Alyssa

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3 Comments

Posted by on June 18, 2014 in Uncategorized

 

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3 responses to “Day 300: Welcome Home!

  1. Laura Goodner

    June 19, 2014 at 10:58 pm

    I’m still in awe. I will miss your writings. I looked forward to living vicariously through you almost daily. I am so proud of you!

     
  2. Josh Igoe

    August 3, 2014 at 4:11 pm

    Hi! I’m thinking about taking up a job in Baoding.

    Just wonder if you could help me out with some prices, and cool places to go??

    Please email me!! jjipkr [at] gmail [dot] com

    Thank you so much!

     
    • abelcher22

      August 4, 2014 at 5:18 am

      Hey!
      I can’t help out with living prices because we were living at the boarding school, but I can suggest some places we frequented.

      I don’t have exact addresses for most places but I can give you street names to get you in the right direction. We lived on the eastern outskirts of Baoding, so most places we visited are on this side of town and I don’t know if that will be convenient for you, depending on where you live.
      We got street food from an alley filled with a variety of vendors and tiny restaurants across the street from the Hebei Agricultural Engineering School (河北省农业工程学校) campus on WuSi East Road. Our “bread people”, “kabob people”, and many other restaurants of all different kinds were in the covered alley across the street from the Hebei University Nanyuan (河北大学南院) campus. QLH (coffee and ice cream), the noodle shop we frequented, and a melon hot pot place are all on Junxiaojie (Junxiao Street) along with many other great restaurants to check out. We basically lived in the areas around Military School Square (保定军校广场) and there’s a Huiyou (a supermarket) underground in the middle. If you want pizza you can go to Philly Story off of Qiyi Middle Road (保定市七一中路). Over by Nongda (the Agricultural University of Hebei – 河北农业大学农村发展学院) there is another QLH, several other pizza places, and many many other restaurants. It’s a fun area to check out. The InZone mall (down Yuhua Road from the Governor’s Mansion and the Ancient Lotus Pond) has a really good Korean restaurant, a movie theater that shows some movies in English, a Dairy Queen, plus a ton more. There is a really nice grocery store at the intersection of Dongfeng Middle Road and Beiguan Street (this is where we were consistently been able to find peanut butter). There are a couple of malls (one very expensive), a Starbucks, a Walmart, and some other stores in the shopping center at the intersection of Chaoyang North Street and Tian’e Middle Road.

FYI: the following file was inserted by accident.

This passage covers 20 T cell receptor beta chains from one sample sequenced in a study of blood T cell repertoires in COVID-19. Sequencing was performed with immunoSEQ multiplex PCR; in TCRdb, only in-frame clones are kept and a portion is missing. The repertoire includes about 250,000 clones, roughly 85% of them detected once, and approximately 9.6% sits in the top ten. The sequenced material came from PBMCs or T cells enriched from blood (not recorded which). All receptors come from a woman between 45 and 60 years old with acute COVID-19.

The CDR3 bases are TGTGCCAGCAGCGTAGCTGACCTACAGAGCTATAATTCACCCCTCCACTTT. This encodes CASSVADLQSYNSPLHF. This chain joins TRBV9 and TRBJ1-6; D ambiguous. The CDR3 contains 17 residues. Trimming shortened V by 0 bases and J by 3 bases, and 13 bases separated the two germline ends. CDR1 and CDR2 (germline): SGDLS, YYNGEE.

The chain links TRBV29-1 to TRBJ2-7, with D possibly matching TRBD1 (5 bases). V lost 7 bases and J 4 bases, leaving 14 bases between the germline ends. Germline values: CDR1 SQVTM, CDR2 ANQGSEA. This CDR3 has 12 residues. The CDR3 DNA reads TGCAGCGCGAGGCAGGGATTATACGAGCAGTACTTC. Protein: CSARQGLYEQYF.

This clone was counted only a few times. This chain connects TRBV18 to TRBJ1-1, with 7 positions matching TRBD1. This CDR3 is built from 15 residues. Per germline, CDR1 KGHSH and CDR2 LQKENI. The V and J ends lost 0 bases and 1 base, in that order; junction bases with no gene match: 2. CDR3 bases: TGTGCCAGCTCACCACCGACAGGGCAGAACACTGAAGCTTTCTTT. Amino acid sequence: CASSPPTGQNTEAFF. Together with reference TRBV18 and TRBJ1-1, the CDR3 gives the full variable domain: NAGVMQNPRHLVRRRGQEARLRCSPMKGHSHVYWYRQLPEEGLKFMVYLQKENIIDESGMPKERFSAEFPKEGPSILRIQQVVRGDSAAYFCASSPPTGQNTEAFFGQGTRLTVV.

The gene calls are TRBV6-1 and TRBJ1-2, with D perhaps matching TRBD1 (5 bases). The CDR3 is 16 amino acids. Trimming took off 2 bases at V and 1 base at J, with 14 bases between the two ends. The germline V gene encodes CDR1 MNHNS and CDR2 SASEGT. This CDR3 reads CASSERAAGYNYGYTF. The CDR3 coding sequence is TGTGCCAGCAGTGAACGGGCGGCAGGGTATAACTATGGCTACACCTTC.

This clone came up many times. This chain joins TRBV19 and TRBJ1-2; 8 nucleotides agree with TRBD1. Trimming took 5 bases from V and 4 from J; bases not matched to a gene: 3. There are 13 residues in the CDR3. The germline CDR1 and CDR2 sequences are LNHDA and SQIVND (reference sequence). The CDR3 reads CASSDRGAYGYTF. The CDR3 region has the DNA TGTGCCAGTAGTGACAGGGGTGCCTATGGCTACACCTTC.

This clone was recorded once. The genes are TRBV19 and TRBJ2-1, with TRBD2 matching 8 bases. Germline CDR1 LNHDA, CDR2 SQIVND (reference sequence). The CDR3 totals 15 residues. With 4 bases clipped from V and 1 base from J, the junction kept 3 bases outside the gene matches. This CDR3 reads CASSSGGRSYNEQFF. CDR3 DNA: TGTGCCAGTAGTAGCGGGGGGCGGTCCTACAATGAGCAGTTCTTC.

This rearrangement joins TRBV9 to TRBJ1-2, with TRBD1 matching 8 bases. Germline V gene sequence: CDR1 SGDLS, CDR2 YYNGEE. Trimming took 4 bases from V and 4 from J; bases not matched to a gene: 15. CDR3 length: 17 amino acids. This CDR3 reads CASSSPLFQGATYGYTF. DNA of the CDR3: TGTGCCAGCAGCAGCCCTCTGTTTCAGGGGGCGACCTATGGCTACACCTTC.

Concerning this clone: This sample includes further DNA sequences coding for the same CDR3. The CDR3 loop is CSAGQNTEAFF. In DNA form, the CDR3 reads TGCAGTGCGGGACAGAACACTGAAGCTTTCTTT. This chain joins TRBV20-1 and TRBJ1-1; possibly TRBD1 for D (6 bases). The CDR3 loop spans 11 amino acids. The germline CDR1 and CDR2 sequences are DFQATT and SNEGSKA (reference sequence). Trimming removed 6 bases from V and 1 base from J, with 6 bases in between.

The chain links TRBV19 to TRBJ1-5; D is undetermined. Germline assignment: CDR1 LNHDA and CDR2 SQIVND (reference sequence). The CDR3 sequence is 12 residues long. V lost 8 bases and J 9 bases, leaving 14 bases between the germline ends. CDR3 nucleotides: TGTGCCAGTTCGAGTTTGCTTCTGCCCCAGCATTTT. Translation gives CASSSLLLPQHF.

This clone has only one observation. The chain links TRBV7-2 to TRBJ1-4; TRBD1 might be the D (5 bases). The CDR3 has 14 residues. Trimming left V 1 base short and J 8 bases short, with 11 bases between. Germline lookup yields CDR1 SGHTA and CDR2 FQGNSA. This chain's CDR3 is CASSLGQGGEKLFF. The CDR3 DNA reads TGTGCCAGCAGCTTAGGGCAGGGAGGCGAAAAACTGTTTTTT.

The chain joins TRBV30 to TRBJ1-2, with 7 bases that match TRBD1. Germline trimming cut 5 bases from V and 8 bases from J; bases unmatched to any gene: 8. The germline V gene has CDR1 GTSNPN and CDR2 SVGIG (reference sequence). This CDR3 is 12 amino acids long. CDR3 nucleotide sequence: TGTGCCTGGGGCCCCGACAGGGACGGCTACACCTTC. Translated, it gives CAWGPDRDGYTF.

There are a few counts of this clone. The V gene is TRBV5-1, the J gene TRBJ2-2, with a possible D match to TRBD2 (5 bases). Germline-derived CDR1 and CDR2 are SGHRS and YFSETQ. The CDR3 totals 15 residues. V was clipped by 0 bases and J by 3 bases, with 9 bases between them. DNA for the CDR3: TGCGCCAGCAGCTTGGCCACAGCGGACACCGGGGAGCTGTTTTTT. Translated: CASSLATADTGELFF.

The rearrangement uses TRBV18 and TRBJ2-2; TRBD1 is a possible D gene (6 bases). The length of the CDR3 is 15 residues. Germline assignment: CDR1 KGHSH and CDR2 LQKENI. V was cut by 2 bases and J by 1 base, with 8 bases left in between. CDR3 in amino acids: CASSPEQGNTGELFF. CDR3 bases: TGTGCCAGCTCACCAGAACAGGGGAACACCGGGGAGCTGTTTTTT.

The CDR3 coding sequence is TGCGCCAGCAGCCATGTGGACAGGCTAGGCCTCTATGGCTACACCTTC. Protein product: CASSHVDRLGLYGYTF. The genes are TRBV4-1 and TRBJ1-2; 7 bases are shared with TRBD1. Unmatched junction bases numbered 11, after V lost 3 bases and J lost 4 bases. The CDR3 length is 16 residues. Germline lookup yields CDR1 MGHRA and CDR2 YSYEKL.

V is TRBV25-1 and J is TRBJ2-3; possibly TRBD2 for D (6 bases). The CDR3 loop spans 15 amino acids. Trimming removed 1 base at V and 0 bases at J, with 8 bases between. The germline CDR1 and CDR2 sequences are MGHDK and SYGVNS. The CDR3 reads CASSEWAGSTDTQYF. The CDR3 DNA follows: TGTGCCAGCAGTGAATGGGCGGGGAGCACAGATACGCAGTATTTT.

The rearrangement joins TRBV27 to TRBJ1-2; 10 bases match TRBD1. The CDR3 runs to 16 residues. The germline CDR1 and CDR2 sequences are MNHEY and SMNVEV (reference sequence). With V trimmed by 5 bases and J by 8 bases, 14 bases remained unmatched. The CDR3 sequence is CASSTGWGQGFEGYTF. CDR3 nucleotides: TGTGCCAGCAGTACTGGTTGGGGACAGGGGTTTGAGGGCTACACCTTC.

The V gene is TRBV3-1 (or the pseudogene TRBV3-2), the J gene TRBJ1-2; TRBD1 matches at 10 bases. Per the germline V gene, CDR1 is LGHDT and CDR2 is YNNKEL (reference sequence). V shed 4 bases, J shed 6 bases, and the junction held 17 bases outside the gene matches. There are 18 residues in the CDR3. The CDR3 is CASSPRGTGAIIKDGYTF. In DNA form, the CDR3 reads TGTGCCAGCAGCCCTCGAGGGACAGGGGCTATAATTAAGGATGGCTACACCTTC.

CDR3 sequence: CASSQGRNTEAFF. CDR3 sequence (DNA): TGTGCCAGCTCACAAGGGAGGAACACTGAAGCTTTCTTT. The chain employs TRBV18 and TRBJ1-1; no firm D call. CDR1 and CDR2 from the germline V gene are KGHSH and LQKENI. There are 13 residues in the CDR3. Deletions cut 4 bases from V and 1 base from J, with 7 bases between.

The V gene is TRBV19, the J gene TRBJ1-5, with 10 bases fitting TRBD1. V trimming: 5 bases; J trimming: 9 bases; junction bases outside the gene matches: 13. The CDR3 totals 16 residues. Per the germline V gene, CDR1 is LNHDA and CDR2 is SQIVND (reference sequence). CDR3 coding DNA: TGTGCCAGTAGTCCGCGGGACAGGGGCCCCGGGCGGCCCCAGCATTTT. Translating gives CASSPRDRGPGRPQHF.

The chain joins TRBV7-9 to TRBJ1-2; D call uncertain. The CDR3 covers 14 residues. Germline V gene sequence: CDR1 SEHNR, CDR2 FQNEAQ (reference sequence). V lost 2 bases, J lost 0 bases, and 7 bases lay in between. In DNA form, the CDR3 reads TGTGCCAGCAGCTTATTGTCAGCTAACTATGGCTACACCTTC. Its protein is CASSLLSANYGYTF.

If there are any places I’ve mentioned in my blog before that I didn’t mention here, let me know and I’ll try to head you in the right direction.Definitely also check out the Lotus Pond, the Governor’s Mansion, and the Baoding Botanical Gardens. Also, if you’ll be here for an extended period of time I would definitely recommend buying a motorbike and using it as your main method of transportation around the city.

      Definitely make liberal use of the bullet train since it’s so close and convenient.

      I’m wondering, what kind of job are you considering in Baoding?

      Thanks for contacting me! Let me know if I can help with anything else!

      Alyssa